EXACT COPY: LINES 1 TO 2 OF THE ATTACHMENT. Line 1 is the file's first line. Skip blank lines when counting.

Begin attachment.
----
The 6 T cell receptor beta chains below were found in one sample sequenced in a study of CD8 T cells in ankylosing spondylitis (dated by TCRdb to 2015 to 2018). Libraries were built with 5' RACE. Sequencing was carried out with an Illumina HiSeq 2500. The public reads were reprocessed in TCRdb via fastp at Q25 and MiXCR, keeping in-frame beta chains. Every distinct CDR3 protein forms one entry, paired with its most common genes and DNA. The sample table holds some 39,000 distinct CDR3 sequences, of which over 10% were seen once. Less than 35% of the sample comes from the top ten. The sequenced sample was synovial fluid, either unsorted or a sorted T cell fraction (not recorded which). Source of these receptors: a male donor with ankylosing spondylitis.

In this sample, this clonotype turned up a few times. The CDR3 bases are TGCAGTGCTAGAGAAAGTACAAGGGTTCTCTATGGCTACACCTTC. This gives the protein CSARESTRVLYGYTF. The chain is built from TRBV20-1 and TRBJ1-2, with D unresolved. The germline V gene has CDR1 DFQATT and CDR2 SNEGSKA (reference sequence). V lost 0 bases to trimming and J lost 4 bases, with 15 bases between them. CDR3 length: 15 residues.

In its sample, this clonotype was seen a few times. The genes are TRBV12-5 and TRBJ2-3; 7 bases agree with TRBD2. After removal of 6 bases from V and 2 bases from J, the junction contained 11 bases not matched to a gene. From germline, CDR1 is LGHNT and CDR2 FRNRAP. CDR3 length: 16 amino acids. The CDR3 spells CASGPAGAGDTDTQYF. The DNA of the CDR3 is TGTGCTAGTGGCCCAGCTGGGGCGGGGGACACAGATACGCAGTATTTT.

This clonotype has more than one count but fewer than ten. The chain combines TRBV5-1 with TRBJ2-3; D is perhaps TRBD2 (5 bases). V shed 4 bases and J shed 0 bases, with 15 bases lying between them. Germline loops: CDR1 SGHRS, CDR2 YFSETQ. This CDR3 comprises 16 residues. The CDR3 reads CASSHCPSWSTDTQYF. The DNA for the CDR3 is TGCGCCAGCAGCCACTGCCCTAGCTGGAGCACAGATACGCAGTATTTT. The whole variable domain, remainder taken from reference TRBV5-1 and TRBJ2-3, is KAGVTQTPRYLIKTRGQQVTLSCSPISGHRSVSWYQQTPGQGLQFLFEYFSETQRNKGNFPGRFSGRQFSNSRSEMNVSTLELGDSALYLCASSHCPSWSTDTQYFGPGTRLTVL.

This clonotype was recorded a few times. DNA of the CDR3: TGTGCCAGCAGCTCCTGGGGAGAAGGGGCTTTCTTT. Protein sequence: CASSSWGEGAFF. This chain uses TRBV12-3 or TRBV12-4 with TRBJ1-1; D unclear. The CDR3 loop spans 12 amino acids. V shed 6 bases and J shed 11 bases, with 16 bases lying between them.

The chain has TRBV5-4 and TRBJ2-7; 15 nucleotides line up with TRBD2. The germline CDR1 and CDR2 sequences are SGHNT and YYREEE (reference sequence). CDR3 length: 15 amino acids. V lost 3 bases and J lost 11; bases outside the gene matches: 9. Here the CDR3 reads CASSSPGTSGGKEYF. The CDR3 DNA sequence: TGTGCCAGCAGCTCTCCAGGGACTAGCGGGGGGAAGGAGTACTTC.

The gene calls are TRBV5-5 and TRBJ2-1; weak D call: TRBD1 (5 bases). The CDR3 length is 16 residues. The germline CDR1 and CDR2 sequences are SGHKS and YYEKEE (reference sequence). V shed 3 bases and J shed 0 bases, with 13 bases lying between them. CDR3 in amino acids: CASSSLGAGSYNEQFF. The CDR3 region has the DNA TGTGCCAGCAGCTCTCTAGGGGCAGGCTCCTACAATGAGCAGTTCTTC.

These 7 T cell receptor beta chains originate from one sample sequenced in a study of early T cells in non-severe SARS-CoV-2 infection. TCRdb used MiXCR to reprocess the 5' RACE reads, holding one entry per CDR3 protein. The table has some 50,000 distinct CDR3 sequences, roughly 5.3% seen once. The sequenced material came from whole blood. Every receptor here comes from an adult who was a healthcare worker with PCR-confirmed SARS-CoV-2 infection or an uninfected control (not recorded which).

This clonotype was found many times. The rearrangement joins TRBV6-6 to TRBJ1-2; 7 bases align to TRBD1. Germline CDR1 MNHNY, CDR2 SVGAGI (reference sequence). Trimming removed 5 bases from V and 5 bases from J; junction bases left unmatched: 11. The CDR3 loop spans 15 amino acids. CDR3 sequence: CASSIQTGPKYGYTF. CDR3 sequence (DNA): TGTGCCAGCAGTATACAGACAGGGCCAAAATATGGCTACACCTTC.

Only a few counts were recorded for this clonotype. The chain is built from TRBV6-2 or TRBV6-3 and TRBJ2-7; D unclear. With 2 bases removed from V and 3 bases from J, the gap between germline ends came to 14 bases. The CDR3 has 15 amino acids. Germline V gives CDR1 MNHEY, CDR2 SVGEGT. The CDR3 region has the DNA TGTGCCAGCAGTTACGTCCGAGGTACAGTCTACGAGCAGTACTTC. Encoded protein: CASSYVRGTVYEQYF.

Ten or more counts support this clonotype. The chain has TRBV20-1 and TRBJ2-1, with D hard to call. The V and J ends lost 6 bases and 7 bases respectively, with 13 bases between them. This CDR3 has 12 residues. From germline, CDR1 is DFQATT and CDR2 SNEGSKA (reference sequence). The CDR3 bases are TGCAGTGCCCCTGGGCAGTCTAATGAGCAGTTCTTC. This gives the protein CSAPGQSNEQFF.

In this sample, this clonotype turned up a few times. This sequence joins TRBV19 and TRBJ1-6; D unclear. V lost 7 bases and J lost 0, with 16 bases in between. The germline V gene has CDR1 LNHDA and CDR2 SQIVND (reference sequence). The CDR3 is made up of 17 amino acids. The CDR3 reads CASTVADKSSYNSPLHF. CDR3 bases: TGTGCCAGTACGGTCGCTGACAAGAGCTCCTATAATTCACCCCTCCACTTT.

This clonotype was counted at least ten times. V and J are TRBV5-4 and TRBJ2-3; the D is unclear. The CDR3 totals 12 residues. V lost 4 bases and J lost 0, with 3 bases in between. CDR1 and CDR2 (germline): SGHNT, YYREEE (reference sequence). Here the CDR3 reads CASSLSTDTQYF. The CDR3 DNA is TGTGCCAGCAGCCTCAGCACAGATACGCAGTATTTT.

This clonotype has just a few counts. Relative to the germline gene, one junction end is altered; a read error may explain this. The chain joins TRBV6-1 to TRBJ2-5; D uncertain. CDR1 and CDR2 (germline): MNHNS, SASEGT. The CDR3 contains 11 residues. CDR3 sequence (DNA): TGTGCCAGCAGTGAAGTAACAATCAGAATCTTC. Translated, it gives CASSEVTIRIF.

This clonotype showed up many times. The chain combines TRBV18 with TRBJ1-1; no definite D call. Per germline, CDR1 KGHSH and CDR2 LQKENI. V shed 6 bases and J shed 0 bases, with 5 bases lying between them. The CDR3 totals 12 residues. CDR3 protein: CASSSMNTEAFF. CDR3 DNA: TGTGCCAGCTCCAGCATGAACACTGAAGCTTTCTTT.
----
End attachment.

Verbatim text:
The 6 T cell receptor beta chains below were found in one sample sequenced in a study of CD8 T cells in ankylosing spondylitis (dated by TCRdb to 2015 to 2018). Libraries were built with 5' RACE. Sequencing was carried out with an Illumina HiSeq 2500. The public reads were reprocessed in TCRdb via fastp at Q25 and MiXCR, keeping in-frame beta chains. Every distinct CDR3 protein forms one entry, paired with its most common genes and DNA. The sample table holds some 39,000 distinct CDR3 sequences, of which over 10% were seen once. Less than 35% of the sample comes from the top ten. The sequenced sample was synovial fluid, either unsorted or a sorted T cell fraction (not recorded which). Source of these receptors: a male donor with ankylosing spondylitis.

In this sample, this clonotype turned up a few times. The CDR3 bases are TGCAGTGCTAGAGAAAGTACAAGGGTTCTCTATGGCTACACCTTC. This gives the protein CSARESTRVLYGYTF. The chain is built from TRBV20-1 and TRBJ1-2, with D unresolved. The germline V gene has CDR1 DFQATT and CDR2 SNEGSKA (reference sequence). V lost 0 bases to trimming and J lost 4 bases, with 15 bases between them. CDR3 length: 15 residues.